This I Believe

Katherine - Webster Groves, Missouri
Entered on April 7, 2007
Age Group: 30 - 50
Themes: Christianity
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I believe in pulling loose threads.

I believe that it is in the unraveling of faith and life that we discover the sacred.

My mother always warned me about pulling on loose threads. Often the hem of my skirt would unravel, but still I would tug. My believing was not a naive belief in the strength of the stitching, I actually (secretly) hoped that as I tugged, the row of stitching might give way. I loved to watch the ‘undoing’ and feel the gentle tension as the loop disengages.

As an avowed unravel-er I have an affinity for paper bags sealed with a looped stitching, the kind where you pull the thread and the bag opens. The trick, however, is that there are two threads and only one will unravel the stitching. If you pull the wrong thread, it actually tightens the threads. Then you almost always have to go find the scissors. Unraveling is an unrecognized and too often undeveloped skill.

Some of the best loose-thread teachers in my life were my professors at Calvin College, where I was admitted as a ‘non-traditional’ student in1980. As I an 18-year-old transfer from a state college with a strong academic background and a passion for Jesus, I was perplexed by the label ‘non-traditional’. I was a loose thread in the otherwise tightly woven cloth of Calvin.

My particular passion for Jesus led me to Calvin but was challenged almost as immediately as the ways in which I did (and did not) change my sheets each week. In religion classes, roommate discussions, and weekly dorm wide bible studies I was asked to define this passion I blithely espoused. The questions were wearying but nonetheless contagious. By the time I had graduated and moved to Wisconsin to teach, the questions were coming from within.

Shortly after graduation, before the final spin cycle of seminary, I found myself back in my professor’s office. “Just tell me,” I pleaded, “when do the questions stop? I feel as though I’ve pulled the string on the sweater and it is unraveling before me.”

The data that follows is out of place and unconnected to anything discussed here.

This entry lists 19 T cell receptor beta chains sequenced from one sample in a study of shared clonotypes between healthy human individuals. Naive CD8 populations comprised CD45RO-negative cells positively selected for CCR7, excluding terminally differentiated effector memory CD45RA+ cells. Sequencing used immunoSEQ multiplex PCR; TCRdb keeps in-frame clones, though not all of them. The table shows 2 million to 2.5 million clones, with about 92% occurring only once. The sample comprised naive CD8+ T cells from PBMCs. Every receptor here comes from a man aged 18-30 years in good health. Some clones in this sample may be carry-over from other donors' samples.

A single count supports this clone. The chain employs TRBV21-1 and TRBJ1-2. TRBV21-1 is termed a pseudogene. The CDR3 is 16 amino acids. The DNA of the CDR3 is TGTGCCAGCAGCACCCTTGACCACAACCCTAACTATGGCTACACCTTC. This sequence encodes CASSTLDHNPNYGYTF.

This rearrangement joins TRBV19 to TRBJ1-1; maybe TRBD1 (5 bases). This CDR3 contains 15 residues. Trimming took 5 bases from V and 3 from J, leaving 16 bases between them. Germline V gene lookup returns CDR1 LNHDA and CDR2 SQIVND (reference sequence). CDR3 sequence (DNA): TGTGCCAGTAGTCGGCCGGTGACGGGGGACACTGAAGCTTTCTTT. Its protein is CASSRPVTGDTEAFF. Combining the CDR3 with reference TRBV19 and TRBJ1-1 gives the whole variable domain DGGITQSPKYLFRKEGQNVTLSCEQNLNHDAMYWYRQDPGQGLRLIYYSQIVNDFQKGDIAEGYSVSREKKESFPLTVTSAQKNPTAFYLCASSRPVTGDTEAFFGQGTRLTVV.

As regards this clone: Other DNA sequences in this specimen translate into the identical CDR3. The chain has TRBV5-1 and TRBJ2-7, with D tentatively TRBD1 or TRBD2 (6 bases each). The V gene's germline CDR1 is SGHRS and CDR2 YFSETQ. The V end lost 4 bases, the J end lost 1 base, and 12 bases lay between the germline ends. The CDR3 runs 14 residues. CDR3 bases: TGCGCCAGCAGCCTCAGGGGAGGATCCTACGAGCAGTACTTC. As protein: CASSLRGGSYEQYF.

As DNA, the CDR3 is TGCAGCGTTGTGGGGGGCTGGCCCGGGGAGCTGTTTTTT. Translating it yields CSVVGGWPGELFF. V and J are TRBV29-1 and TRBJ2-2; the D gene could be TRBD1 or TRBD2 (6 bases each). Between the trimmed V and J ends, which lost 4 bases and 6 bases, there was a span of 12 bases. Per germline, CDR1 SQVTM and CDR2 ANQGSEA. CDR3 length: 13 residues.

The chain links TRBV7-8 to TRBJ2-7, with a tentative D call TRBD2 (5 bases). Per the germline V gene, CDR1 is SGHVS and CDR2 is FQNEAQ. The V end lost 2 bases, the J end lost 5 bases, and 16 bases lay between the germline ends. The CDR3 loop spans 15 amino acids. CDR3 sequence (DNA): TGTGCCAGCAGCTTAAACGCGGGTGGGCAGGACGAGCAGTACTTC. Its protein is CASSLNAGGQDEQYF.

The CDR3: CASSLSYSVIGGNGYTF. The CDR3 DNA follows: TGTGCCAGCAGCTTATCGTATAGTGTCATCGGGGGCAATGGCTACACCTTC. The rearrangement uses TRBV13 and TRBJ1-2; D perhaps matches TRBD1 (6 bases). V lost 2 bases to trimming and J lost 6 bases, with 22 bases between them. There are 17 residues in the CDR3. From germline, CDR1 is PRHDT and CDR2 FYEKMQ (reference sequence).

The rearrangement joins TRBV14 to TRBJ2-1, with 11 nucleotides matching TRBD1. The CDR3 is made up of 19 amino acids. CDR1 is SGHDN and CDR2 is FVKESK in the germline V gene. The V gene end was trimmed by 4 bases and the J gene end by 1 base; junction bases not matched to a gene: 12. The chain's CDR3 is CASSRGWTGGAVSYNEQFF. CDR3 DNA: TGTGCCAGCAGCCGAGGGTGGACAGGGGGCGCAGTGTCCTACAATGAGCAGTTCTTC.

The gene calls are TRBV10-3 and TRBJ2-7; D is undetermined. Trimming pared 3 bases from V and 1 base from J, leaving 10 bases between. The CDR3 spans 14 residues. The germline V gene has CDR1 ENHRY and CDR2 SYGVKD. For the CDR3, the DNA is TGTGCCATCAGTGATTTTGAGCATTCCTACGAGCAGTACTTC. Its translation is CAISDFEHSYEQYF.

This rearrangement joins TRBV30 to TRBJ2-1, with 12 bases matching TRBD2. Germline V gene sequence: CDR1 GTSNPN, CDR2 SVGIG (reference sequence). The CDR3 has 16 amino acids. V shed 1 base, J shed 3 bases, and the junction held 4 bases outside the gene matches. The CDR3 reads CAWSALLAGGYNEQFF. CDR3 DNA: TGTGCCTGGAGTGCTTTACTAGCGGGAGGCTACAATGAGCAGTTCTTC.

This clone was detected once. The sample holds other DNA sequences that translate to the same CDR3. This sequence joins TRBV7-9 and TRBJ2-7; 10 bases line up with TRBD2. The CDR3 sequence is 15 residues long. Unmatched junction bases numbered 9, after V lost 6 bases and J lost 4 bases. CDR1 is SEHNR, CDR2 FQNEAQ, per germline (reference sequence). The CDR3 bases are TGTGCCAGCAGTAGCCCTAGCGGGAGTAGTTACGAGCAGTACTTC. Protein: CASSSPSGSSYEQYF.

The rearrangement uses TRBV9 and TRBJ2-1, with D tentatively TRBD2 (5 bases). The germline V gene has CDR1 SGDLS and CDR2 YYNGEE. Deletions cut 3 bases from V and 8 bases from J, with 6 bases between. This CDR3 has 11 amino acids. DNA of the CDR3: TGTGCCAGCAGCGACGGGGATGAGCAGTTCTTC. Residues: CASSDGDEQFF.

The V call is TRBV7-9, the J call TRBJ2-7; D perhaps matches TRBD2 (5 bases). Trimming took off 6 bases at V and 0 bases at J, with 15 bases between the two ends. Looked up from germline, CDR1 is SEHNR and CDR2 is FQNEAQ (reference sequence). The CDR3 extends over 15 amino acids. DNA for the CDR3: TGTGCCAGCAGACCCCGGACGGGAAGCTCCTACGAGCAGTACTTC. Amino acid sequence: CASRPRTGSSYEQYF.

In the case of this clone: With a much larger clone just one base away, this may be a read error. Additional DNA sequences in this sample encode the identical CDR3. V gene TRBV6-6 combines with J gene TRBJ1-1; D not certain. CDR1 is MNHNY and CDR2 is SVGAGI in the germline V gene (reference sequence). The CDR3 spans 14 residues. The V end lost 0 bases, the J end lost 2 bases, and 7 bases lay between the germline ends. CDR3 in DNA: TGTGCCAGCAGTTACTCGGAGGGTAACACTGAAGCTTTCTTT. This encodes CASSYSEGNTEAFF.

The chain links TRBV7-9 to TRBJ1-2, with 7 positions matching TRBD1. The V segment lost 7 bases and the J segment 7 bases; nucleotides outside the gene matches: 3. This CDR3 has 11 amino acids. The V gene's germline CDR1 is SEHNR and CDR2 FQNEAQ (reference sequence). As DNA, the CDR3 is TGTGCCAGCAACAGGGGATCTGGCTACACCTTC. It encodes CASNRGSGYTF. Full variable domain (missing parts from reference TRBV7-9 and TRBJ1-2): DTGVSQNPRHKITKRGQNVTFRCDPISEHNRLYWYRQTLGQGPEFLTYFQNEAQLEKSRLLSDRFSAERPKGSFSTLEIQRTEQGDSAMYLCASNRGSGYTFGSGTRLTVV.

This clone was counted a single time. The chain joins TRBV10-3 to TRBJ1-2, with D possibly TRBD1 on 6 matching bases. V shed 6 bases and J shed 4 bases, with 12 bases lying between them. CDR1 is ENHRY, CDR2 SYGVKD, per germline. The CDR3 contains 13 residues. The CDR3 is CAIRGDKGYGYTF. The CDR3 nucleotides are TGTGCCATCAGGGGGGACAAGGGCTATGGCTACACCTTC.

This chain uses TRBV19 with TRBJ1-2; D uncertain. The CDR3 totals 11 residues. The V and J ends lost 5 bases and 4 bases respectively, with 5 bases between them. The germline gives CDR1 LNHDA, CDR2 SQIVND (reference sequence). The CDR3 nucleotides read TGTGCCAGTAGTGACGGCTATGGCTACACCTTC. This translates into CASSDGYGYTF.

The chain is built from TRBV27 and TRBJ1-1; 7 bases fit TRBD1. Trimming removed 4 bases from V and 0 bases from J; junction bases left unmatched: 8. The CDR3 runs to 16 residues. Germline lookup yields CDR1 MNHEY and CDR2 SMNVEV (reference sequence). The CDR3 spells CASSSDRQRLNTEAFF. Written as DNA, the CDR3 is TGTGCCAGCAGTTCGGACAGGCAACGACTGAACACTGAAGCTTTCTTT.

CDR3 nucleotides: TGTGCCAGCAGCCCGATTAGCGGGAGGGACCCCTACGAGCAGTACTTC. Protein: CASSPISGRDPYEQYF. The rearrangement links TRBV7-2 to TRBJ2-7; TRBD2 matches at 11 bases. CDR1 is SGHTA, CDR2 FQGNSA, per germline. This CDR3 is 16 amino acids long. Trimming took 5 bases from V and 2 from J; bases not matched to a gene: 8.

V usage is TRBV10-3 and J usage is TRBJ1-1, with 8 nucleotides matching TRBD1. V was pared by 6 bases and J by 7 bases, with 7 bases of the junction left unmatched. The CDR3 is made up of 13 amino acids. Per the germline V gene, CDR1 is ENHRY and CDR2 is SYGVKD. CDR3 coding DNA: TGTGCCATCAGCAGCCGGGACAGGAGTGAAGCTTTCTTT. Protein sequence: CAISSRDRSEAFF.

Probably responding more to my panic than to the theology of my barrage, my dear mentor appeared to be stumped and said, “Well, Katy, there are some things you just don’t question.”

I don’t think he was convinced and I know that I was not.

Unless I was willing to buy the sweater whole, to return to the safety of fundamentalism and a world of secure assurances, the sweater was going to unravel. And mine did. (Actually many times over.)

Over the years, I have gradually come to see that value in the pile of yarn that is left when the sweater unravels. The lessons from the unraveled mess are endless, three are particularly powerful in this spring of my mid-life.

1. A pile of yarn has little hubris. And a little humility would be a welcome relief in our world where we’re too quickly led to profess that might makes right.

2. A pile of yarn invites not decision but creative engagement. Though not welcome in orthodoxy, questions abound in the arts and serve as the foundation of the sciences.

3. A pile of yarn is defined in relationship. It falls unevenly, shaped by each hand that touches it. The effect of touch on the hapless pile is a prescient reminder of the ways in which relationship shapes our understanding of the sacred.

Sweaters are often very beautiful and also serve an important purpose. When the winds whip and the air is chill, sweaters are comforting and seem even to be life-giving. Understandably, in our world of uncertainty and change sweaters are very much in vogue. There is nothing wrong, and very much right, about life with sweaters.

Still, I opt for something less scripted. I continue to be drawn to the loose thread and the unruly pile that unfolds. For it is in the jumble and the search that I encounter the sacred.